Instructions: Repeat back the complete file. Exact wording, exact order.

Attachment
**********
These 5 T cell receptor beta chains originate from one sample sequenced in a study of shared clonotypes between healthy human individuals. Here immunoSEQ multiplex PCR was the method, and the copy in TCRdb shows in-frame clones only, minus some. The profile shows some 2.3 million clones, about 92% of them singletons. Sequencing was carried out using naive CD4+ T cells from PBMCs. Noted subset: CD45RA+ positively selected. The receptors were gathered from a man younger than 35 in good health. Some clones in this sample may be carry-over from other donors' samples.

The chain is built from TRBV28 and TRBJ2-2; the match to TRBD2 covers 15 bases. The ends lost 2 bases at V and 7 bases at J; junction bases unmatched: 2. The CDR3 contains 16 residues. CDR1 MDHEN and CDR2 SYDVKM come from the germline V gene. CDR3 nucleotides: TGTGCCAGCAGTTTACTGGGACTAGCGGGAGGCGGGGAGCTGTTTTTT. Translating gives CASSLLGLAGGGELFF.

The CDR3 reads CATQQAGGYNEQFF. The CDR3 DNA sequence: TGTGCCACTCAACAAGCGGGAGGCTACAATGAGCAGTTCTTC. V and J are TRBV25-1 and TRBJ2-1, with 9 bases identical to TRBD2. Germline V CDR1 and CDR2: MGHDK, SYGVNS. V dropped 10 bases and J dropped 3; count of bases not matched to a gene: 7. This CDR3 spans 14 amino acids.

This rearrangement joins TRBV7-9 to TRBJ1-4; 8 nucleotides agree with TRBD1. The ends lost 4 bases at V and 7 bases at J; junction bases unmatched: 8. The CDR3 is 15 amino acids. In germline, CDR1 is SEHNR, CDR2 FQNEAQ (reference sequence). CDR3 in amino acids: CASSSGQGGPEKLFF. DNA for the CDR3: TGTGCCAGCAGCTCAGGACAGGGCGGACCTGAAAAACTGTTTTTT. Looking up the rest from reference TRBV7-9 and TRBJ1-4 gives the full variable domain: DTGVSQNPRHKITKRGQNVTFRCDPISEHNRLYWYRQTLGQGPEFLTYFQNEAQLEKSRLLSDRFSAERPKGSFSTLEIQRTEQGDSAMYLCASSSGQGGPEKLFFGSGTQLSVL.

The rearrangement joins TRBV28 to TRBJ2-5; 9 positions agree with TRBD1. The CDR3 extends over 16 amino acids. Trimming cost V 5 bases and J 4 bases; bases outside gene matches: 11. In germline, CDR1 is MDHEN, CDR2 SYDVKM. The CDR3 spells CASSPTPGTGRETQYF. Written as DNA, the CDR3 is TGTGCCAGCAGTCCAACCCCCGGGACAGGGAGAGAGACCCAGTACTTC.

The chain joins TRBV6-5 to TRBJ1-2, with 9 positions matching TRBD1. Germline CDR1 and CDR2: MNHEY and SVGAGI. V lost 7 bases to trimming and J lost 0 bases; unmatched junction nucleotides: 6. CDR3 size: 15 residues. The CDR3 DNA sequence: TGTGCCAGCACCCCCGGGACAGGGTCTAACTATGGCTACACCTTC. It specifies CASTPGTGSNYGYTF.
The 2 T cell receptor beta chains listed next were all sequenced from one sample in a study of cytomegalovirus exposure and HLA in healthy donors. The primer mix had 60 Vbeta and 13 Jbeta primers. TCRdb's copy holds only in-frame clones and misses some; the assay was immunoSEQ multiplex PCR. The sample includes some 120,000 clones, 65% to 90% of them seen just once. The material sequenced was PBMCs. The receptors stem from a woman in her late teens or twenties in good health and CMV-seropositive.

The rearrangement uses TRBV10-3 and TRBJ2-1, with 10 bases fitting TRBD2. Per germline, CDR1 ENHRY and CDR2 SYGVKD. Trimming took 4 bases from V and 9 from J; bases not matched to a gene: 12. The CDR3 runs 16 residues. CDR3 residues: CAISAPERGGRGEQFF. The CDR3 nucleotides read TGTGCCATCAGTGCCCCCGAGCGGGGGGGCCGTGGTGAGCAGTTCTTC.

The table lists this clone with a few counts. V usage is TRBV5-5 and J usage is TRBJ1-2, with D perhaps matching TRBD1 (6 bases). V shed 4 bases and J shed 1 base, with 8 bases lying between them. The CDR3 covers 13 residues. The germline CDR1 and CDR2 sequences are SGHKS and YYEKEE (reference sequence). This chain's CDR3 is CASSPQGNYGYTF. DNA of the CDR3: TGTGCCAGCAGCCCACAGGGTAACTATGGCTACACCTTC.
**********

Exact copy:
These 5 T cell receptor beta chains originate from one sample sequenced in a study of shared clonotypes between healthy human individuals. Here immunoSEQ multiplex PCR was the method, and the copy in TCRdb shows in-frame clones only, minus some. The profile shows some 2.3 million clones, about 92% of them singletons. Sequencing was carried out using naive CD4+ T cells from PBMCs. Noted subset: CD45RA+ positively selected. The receptors were gathered from a man younger than 35 in good health. Some clones in this sample may be carry-over from other donors' samples.

The chain is built from TRBV28 and TRBJ2-2; the match to TRBD2 covers 15 bases. The ends lost 2 bases at V and 7 bases at J; junction bases unmatched: 2. The CDR3 contains 16 residues. CDR1 MDHEN and CDR2 SYDVKM come from the germline V gene. CDR3 nucleotides: TGTGCCAGCAGTTTACTGGGACTAGCGGGAGGCGGGGAGCTGTTTTTT. Translating gives CASSLLGLAGGGELFF.

The CDR3 reads CATQQAGGYNEQFF. The CDR3 DNA sequence: TGTGCCACTCAACAAGCGGGAGGCTACAATGAGCAGTTCTTC. V and J are TRBV25-1 and TRBJ2-1, with 9 bases identical to TRBD2. Germline V CDR1 and CDR2: MGHDK, SYGVNS. V dropped 10 bases and J dropped 3; count of bases not matched to a gene: 7. This CDR3 spans 14 amino acids.

This rearrangement joins TRBV7-9 to TRBJ1-4; 8 nucleotides agree with TRBD1. The ends lost 4 bases at V and 7 bases at J; junction bases unmatched: 8. The CDR3 is 15 amino acids. In germline, CDR1 is SEHNR, CDR2 FQNEAQ (reference sequence). CDR3 in amino acids: CASSSGQGGPEKLFF. DNA for the CDR3: TGTGCCAGCAGCTCAGGACAGGGCGGACCTGAAAAACTGTTTTTT. Looking up the rest from reference TRBV7-9 and TRBJ1-4 gives the full variable domain: DTGVSQNPRHKITKRGQNVTFRCDPISEHNRLYWYRQTLGQGPEFLTYFQNEAQLEKSRLLSDRFSAERPKGSFSTLEIQRTEQGDSAMYLCASSSGQGGPEKLFFGSGTQLSVL.

The rearrangement joins TRBV28 to TRBJ2-5; 9 positions agree with TRBD1. The CDR3 extends over 16 amino acids. Trimming cost V 5 bases and J 4 bases; bases outside gene matches: 11. In germline, CDR1 is MDHEN, CDR2 SYDVKM. The CDR3 spells CASSPTPGTGRETQYF. Written as DNA, the CDR3 is TGTGCCAGCAGTCCAACCCCCGGGACAGGGAGAGAGACCCAGTACTTC.

The chain joins TRBV6-5 to TRBJ1-2, with 9 positions matching TRBD1. Germline CDR1 and CDR2: MNHEY and SVGAGI. V lost 7 bases to trimming and J lost 0 bases; unmatched junction nucleotides: 6. CDR3 size: 15 residues. The CDR3 DNA sequence: TGTGCCAGCACCCCCGGGACAGGGTCTAACTATGGCTACACCTTC. It specifies CASTPGTGSNYGYTF.
The 2 T cell receptor beta chains listed next were all sequenced from one sample in a study of cytomegalovirus exposure and HLA in healthy donors. The primer mix had 60 Vbeta and 13 Jbeta primers. TCRdb's copy holds only in-frame clones and misses some; the assay was immunoSEQ multiplex PCR. The sample includes some 120,000 clones, 65% to 90% of them seen just once. The material sequenced was PBMCs. The receptors stem from a woman in her late teens or twenties in good health and CMV-seropositive.

The rearrangement uses TRBV10-3 and TRBJ2-1, with 10 bases fitting TRBD2. Per germline, CDR1 ENHRY and CDR2 SYGVKD. Trimming took 4 bases from V and 9 from J; bases not matched to a gene: 12. The CDR3 runs 16 residues. CDR3 residues: CAISAPERGGRGEQFF. The CDR3 nucleotides read TGTGCCATCAGTGCCCCCGAGCGGGGGGGCCGTGGTGAGCAGTTCTTC.

The table lists this clone with a few counts. V usage is TRBV5-5 and J usage is TRBJ1-2, with D perhaps matching TRBD1 (6 bases). V shed 4 bases and J shed 1 base, with 8 bases lying between them. The CDR3 covers 13 residues. The germline CDR1 and CDR2 sequences are SGHKS and YYEKEE (reference sequence). This chain's CDR3 is CASSPQGNYGYTF. DNA of the CDR3: TGTGCCAGCAGCCCACAGGGTAACTATGGCTACACCTTC.